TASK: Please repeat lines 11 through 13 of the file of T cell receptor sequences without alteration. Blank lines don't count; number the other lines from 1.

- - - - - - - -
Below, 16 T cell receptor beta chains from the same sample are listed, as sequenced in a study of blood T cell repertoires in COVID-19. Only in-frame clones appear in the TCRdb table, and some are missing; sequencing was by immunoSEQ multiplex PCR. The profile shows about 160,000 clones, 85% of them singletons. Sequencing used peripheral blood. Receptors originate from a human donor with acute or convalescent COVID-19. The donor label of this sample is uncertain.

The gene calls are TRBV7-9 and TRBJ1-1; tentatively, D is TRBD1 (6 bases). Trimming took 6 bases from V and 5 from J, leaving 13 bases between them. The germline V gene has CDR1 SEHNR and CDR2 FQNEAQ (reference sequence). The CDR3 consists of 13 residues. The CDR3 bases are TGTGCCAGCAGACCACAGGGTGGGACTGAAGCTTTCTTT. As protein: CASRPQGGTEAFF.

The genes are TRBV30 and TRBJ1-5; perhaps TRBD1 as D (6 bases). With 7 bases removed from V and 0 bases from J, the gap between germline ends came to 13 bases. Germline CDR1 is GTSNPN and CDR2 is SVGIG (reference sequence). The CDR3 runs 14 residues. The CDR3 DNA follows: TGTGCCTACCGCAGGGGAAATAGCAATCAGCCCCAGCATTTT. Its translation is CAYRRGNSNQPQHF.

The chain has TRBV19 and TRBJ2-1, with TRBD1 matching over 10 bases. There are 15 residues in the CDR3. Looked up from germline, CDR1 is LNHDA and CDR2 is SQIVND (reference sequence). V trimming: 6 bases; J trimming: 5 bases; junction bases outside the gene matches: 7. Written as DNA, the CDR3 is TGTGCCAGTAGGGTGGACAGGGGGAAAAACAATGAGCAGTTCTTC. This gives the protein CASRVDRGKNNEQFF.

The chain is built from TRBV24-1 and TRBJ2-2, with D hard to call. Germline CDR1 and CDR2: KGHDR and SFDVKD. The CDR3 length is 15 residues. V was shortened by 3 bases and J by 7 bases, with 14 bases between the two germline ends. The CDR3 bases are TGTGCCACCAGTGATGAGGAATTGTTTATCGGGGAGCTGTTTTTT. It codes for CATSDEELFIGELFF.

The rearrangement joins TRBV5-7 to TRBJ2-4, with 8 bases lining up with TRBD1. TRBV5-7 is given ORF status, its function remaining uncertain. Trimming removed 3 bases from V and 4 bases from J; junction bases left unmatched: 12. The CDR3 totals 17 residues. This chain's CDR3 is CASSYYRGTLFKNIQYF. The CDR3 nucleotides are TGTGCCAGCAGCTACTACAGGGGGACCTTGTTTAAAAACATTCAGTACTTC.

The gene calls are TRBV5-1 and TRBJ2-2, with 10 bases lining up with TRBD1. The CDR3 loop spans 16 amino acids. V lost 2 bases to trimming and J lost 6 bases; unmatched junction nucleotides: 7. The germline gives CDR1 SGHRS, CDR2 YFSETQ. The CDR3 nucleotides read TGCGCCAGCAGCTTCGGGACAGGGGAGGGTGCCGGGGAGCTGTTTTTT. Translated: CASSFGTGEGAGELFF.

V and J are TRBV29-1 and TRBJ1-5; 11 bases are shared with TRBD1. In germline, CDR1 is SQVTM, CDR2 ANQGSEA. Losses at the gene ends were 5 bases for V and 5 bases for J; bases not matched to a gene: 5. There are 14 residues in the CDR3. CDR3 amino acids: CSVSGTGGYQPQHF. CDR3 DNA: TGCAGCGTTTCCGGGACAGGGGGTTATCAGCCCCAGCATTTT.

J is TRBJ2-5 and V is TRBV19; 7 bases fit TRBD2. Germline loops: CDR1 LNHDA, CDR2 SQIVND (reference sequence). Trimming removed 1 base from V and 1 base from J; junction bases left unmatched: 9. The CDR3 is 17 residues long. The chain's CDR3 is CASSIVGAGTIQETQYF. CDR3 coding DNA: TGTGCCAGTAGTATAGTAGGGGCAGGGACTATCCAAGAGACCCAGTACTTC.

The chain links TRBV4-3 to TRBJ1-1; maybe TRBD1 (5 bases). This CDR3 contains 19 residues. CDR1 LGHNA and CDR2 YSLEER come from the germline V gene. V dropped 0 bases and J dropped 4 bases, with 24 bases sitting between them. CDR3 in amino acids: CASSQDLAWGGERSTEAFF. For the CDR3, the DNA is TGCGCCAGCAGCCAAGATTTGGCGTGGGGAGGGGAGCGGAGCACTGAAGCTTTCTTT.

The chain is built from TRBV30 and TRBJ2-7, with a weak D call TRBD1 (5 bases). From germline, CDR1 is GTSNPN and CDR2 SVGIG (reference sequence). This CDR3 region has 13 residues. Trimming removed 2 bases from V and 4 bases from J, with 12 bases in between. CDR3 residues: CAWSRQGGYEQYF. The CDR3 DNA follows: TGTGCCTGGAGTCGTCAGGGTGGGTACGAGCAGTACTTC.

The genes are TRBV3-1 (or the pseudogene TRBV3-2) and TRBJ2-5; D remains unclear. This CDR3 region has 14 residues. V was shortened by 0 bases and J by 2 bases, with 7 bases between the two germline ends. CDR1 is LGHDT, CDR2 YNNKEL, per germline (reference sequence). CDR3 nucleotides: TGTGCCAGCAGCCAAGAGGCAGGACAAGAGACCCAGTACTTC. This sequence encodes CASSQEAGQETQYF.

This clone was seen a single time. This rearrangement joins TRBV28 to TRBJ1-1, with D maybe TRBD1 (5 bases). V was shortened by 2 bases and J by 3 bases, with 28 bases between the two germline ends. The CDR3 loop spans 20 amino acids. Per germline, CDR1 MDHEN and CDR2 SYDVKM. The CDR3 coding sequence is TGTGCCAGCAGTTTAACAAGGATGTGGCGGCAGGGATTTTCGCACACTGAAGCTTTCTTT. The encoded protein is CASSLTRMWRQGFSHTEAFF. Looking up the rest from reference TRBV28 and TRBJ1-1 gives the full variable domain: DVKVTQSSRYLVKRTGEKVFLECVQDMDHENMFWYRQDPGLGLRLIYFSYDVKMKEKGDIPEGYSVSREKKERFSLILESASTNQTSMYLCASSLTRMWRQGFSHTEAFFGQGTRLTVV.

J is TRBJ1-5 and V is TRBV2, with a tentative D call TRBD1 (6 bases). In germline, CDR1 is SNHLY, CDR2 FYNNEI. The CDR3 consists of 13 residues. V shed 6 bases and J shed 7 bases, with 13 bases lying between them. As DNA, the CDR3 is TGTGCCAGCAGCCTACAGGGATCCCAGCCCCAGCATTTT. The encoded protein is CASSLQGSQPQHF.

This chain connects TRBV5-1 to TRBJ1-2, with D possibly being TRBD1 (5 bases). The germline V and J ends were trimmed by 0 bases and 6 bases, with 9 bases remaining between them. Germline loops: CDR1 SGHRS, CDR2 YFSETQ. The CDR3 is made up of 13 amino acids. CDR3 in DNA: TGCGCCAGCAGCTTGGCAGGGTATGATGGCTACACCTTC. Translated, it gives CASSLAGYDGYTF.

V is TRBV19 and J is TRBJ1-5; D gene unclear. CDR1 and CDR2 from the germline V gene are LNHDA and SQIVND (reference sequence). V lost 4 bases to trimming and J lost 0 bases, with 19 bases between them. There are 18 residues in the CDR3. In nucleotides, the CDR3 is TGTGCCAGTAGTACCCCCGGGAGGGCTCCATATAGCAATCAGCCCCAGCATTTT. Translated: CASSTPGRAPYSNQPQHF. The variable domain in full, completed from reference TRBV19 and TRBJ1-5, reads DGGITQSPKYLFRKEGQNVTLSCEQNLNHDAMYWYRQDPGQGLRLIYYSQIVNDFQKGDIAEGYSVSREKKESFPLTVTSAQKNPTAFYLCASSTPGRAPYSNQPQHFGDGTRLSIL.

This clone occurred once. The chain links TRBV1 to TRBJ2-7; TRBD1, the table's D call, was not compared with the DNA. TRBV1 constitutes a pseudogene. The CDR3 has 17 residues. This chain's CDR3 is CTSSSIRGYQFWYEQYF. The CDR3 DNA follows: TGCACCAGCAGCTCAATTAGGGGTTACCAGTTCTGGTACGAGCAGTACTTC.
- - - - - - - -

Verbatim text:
The chain is built from TRBV30 and TRBJ2-7, with a weak D call TRBD1 (5 bases). From germline, CDR1 is GTSNPN and CDR2 SVGIG (reference sequence). This CDR3 region has 13 residues. Trimming removed 2 bases from V and 4 bases from J, with 12 bases in between. CDR3 residues: CAWSRQGGYEQYF. The CDR3 DNA follows: TGTGCCTGGAGTCGTCAGGGTGGGTACGAGCAGTACTTC.

The genes are TRBV3-1 (or the pseudogene TRBV3-2) and TRBJ2-5; D remains unclear. This CDR3 region has 14 residues. V was shortened by 0 bases and J by 2 bases, with 7 bases between the two germline ends. CDR1 is LGHDT, CDR2 YNNKEL, per germline (reference sequence). CDR3 nucleotides: TGTGCCAGCAGCCAAGAGGCAGGACAAGAGACCCAGTACTTC. This sequence encodes CASSQEAGQETQYF.

This clone was seen a single time. This rearrangement joins TRBV28 to TRBJ1-1, with D maybe TRBD1 (5 bases). V was shortened by 2 bases and J by 3 bases, with 28 bases between the two germline ends. The CDR3 loop spans 20 amino acids. Per germline, CDR1 MDHEN and CDR2 SYDVKM. The CDR3 coding sequence is TGTGCCAGCAGTTTAACAAGGATGTGGCGGCAGGGATTTTCGCACACTGAAGCTTTCTTT. The encoded protein is CASSLTRMWRQGFSHTEAFF. Looking up the rest from reference TRBV28 and TRBJ1-1 gives the full variable domain: DVKVTQSSRYLVKRTGEKVFLECVQDMDHENMFWYRQDPGLGLRLIYFSYDVKMKEKGDIPEGYSVSREKKERFSLILESASTNQTSMYLCASSLTRMWRQGFSHTEAFFGQGTRLTVV.